It's 7 a.m. in Mamou, and the party has already started.
"We ain't stopped since last night. We ain't went to bed. We don't sleep in Mamou for Mardi Gras," Slade Doucet said.
Before the parade, a captain reads the rules to the 150 riders
"You can't carry a gun. You can't carry a pocket knife. You gotta get down and dance, then they gonna throw you some chickens," Captain Kenneth Mouiller said.
Then the Courir de Mardi Gras trots down main street.
"It goes back to medieval days in Europe, and it's based out of a celebration for the last hoorah before Lent," Gerald Fontenot said.
The challenge for riders is to catch chickens. At every stop there are more chickens. This ride goes on all day from house to house, collecting chickens that all end up in a big pot of gumbo in downtown Mamou. It seems that any mud hole becomes a magnet for this Mardi Gras.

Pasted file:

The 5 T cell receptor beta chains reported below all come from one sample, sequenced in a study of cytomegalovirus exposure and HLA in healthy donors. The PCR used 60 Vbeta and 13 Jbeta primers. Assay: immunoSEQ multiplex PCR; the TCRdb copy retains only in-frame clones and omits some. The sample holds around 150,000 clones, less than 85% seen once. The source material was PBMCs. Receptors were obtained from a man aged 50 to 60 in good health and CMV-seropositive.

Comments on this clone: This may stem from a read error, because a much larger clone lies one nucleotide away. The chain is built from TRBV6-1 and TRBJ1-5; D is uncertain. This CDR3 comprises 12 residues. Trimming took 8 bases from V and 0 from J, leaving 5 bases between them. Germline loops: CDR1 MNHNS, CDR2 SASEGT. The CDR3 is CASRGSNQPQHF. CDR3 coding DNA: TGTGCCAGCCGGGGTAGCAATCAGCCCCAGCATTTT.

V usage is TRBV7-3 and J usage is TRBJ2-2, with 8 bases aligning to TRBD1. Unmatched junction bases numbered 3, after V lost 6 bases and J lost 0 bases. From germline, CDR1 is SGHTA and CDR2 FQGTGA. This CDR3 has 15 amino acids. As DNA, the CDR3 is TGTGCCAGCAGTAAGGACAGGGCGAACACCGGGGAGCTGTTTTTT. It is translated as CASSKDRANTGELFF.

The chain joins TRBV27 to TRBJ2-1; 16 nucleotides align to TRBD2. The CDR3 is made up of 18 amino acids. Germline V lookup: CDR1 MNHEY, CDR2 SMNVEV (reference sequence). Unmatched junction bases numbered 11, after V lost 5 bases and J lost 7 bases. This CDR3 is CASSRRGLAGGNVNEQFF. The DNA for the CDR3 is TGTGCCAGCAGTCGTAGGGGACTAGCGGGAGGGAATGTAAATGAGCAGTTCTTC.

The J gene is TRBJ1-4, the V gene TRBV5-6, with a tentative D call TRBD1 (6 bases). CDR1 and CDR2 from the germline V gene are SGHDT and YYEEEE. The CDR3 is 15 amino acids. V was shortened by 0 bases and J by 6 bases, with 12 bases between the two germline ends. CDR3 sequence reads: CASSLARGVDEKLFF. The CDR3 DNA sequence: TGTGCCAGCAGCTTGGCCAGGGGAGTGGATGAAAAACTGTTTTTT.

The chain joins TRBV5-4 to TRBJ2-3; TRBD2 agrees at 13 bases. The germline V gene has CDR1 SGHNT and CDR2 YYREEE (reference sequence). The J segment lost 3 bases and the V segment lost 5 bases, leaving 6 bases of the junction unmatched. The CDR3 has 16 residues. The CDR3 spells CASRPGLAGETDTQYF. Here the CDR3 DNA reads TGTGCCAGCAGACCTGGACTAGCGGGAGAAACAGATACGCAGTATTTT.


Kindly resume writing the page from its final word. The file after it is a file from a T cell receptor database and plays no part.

It's a raucous tradition that some riders eventually outgrow, but there are plenty of younger men eager to take their place in the Mardi Gras ride in Mamou.